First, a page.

In a recent study entitled “Decreased numbers of endothelial progenitor cells in patients in the early stages of systemic sclerosis,” the authors report that systemic sclerosis patients at early disease stages carry fewer endothelial progenitor cells, thus, being more prone to vascular complications. The study was published in the journal Microvascular Research.
Systemic sclerosis (SSc) is a chronic autoimmune disease characterized by fibrosis of skin and internal organs. Additionally, patients in early stages of SSc also present vascular problems, mainly due to damage to the inner wall of blood vessels, the endothelium, resulting in endothelial dysfunction (i.e., an imbalance of the endothelium vasodilation and vasoconstriction properties) and microangiopathy of the capillaries (small blood vessels whose wall becomes so thick resulting in decreased blood flow).
Here, the authors aimed to determine if the vascular abnormalities presented by SSc patients are due to a reduction in the number of endothelial progenitor cells (EPCs) – these cells are mobilized from the bone-marrow and differentiate into fully mature endothelial cells to repopulate sites of endothelial injury and thus contribute to the formation of new vessels. The team determined the levels of circulating EPCs by flow-cytometry (and then confirming by colony-forming units) from thirty-nine women with SSc (with thirty patients at early stages of the disease), diagnosed according to the American College of Rheumatology/European League against Rheumatism (ACR/EULAR) classification criteria. Their results were compared to those from forty-four controls (healthy women with matched ages). The authors observed that, in agreement with previous reports, the EPCs quantification by flow cytometry (and CFU) revealed SSc patients exhibit significantly lower levels of EPCs when compared to healthy controls. Notably, however, while previous studies included SSc patients with advanced disease, their results are from a pool of patients in the early stages.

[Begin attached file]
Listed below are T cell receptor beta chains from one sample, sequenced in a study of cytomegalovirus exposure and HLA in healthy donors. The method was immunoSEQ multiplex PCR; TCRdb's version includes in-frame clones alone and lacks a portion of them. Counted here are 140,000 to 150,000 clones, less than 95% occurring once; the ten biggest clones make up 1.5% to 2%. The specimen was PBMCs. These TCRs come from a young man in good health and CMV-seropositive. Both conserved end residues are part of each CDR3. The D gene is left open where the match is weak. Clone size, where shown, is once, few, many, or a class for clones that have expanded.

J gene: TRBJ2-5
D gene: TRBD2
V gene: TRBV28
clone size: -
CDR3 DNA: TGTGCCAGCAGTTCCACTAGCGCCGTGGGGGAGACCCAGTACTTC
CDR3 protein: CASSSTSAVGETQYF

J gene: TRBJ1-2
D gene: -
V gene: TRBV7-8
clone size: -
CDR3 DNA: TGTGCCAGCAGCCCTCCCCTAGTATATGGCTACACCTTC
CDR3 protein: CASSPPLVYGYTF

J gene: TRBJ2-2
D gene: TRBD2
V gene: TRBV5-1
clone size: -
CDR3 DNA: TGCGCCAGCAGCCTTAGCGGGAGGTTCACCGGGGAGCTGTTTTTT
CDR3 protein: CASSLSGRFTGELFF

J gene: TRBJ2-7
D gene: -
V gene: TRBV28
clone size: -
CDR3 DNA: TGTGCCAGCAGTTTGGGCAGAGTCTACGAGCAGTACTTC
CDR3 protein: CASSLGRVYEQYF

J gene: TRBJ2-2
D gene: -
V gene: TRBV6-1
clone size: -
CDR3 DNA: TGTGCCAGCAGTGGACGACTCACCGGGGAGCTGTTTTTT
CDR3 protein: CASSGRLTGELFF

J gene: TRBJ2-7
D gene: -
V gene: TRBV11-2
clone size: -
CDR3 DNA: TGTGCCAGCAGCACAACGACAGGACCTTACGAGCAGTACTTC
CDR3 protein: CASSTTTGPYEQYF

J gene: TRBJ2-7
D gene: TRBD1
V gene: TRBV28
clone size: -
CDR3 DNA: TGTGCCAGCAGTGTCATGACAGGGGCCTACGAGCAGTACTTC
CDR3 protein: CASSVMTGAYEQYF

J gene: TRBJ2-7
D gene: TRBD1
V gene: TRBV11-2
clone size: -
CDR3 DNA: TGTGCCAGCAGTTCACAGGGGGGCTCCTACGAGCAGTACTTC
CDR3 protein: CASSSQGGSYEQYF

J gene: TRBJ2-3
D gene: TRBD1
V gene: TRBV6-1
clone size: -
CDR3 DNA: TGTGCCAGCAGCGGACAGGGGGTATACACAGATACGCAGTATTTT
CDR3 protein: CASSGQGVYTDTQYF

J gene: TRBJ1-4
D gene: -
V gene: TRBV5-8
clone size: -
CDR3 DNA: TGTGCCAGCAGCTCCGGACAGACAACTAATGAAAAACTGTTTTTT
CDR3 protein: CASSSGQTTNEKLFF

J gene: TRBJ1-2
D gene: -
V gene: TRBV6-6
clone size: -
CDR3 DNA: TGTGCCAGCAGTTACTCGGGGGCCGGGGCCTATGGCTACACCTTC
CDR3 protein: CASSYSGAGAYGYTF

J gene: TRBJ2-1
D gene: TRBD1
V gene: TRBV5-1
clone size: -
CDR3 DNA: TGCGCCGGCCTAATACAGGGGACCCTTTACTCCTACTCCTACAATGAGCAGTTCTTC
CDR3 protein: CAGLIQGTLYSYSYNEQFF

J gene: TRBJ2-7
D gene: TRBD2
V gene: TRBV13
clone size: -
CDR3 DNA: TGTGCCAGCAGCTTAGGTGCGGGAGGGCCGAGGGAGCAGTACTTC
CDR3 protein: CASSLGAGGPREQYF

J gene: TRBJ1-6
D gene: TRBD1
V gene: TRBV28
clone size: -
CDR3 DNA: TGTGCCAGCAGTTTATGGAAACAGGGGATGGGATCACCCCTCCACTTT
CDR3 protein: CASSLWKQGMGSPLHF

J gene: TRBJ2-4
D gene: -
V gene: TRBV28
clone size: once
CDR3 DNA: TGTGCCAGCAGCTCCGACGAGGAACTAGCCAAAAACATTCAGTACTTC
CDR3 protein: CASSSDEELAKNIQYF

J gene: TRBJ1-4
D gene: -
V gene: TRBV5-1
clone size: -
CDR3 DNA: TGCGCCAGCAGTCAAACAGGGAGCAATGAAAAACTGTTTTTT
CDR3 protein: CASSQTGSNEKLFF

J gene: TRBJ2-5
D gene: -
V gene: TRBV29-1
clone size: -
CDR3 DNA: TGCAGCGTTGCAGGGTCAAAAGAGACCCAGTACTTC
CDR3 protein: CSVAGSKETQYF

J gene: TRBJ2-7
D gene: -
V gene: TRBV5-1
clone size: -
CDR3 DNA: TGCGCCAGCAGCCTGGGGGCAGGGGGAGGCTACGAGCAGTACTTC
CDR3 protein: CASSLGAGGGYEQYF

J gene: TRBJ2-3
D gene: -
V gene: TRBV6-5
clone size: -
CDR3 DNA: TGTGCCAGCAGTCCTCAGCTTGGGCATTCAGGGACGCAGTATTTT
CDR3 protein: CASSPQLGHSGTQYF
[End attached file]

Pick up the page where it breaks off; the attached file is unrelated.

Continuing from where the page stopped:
The authors highlight that their findings suggest that early stages of SSc are characterized by a significant defect in the formation of blood vessels arising from de novo endothelial cells. Although the mechanisms of why these patients carry such low levels were not addressed, the team hypothesizes that the reduced numbers can be associated with a decreased production of EPCs in the bone marrow, but also a defect in their mobilization towards circulation or higher apoptosis in these cells. Therefore, targeting EPCs in early stages of SSc can be a valuable therapeutic approach in these patients.